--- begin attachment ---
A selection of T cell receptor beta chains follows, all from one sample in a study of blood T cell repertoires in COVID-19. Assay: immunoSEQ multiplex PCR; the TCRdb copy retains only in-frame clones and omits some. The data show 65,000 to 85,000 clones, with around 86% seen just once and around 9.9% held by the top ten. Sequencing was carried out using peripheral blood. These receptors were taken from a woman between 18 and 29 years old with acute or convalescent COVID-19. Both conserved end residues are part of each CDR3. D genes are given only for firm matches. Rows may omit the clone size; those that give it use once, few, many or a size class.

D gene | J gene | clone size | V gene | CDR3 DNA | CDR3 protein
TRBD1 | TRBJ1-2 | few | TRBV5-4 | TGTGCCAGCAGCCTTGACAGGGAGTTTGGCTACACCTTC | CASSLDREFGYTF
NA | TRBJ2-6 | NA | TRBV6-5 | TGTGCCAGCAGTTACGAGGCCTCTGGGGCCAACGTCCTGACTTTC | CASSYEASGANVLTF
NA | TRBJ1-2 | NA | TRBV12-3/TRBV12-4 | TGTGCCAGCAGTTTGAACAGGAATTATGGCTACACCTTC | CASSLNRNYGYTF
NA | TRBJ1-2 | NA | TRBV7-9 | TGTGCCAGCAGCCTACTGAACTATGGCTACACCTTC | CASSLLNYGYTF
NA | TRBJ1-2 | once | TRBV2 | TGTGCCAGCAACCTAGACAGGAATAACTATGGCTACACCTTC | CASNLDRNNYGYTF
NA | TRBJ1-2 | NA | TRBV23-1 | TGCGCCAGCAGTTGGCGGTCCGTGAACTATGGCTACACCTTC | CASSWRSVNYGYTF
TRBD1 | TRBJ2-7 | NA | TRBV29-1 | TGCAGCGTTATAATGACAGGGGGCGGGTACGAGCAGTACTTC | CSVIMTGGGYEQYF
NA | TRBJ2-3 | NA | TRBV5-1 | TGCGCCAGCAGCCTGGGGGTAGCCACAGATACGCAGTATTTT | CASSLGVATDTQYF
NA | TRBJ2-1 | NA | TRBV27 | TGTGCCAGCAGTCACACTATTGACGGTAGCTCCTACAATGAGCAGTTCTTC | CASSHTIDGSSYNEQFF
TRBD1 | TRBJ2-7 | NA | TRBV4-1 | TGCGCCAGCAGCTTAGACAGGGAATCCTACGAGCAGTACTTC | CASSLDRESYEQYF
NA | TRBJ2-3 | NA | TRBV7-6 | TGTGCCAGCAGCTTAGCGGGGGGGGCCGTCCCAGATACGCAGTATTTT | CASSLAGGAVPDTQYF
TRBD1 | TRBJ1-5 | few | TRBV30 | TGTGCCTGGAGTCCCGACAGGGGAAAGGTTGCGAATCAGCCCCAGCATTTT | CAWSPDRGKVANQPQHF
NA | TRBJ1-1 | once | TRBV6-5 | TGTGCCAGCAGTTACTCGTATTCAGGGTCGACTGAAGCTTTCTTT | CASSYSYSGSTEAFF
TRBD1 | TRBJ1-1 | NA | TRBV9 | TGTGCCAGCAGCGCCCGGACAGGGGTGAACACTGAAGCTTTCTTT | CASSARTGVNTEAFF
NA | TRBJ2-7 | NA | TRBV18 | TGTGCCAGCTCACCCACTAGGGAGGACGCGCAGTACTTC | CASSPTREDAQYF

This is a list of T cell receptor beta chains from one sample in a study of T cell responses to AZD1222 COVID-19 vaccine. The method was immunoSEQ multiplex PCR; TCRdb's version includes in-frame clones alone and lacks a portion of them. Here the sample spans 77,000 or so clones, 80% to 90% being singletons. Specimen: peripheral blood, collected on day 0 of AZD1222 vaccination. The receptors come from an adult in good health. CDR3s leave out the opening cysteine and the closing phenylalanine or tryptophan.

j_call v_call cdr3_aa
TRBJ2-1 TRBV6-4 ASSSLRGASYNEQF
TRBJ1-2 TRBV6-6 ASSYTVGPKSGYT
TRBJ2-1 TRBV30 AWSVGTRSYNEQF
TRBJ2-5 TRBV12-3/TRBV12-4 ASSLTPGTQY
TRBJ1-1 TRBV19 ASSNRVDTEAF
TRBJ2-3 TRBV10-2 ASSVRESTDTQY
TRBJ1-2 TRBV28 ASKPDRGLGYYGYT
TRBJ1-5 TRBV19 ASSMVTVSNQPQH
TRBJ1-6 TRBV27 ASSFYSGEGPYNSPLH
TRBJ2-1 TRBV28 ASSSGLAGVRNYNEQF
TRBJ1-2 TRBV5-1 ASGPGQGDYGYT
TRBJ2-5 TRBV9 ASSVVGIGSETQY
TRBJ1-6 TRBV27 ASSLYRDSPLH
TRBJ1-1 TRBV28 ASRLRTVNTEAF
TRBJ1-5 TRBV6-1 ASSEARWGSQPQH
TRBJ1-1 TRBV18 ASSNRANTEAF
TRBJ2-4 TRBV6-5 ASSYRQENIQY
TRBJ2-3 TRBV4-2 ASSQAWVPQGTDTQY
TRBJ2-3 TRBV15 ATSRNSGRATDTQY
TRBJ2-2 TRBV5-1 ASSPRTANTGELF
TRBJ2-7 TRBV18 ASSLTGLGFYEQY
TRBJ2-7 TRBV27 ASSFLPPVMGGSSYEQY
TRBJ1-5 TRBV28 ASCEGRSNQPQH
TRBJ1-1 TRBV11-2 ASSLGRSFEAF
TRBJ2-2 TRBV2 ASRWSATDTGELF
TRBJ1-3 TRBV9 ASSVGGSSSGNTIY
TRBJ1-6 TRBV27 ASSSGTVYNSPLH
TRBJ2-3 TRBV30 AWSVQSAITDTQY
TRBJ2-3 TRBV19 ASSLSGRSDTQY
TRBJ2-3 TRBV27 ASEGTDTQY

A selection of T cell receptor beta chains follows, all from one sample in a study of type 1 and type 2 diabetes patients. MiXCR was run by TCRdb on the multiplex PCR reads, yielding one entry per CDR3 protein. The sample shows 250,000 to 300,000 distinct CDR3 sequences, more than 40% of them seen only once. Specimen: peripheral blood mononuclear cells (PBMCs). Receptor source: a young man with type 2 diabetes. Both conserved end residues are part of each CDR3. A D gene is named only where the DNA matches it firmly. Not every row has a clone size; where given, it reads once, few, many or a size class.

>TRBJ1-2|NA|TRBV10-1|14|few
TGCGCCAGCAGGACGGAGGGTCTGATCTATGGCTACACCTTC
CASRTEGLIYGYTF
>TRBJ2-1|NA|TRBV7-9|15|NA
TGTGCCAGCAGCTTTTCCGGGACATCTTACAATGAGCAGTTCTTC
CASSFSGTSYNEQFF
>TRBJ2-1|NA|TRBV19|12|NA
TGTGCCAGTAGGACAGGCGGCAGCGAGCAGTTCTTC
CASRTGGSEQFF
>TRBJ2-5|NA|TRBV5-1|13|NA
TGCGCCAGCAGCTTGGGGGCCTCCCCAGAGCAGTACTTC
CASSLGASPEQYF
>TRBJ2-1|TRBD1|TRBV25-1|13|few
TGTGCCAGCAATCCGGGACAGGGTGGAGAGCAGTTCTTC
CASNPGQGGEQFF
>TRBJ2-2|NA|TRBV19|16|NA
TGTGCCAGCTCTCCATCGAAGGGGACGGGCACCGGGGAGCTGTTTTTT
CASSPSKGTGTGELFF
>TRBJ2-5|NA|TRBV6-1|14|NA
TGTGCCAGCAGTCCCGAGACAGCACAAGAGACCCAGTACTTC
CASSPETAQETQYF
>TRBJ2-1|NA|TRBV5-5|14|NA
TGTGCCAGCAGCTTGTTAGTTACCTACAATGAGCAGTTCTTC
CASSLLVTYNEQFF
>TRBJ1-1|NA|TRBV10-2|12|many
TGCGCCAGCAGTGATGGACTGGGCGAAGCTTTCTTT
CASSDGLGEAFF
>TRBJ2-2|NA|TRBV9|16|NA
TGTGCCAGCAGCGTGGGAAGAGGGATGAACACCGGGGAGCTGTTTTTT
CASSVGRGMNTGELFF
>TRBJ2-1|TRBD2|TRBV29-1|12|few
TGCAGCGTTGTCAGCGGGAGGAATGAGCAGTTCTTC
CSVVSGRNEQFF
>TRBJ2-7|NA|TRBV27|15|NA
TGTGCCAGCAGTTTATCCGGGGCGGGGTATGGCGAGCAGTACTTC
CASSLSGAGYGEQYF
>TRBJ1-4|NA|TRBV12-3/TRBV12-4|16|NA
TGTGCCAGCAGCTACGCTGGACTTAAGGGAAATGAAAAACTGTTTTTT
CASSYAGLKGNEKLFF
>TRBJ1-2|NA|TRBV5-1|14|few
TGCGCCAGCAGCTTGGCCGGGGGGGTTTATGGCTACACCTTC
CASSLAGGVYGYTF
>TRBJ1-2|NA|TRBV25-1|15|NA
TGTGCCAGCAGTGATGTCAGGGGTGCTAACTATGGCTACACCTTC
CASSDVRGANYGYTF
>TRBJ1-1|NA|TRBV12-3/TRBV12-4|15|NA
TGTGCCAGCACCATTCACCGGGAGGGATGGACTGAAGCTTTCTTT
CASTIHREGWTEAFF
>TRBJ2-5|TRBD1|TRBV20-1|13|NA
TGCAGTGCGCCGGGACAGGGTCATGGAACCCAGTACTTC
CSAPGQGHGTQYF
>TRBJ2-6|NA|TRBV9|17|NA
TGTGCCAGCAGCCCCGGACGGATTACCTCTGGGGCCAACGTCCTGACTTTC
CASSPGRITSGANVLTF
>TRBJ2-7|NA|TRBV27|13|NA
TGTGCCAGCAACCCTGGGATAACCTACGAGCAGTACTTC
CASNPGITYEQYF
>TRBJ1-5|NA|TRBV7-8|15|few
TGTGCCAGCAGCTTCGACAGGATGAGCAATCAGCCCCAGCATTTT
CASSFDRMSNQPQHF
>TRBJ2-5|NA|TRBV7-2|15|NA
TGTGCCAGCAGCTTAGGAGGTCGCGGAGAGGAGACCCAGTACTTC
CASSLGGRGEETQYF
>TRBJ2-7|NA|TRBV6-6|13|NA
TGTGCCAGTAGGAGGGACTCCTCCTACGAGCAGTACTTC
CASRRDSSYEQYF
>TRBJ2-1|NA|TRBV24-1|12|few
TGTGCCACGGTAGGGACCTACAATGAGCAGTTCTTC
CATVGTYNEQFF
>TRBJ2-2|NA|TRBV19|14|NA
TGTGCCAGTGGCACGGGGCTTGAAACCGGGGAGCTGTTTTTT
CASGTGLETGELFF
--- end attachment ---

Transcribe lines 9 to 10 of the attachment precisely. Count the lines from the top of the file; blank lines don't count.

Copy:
TRBD1 | TRBJ2-7 | NA | TRBV29-1 | TGCAGCGTTATAATGACAGGGGGCGGGTACGAGCAGTACTTC | CSVIMTGGGYEQYF
NA | TRBJ2-3 | NA | TRBV5-1 | TGCGCCAGCAGCCTGGGGGTAGCCACAGATACGCAGTATTTT | CASSLGVATDTQYF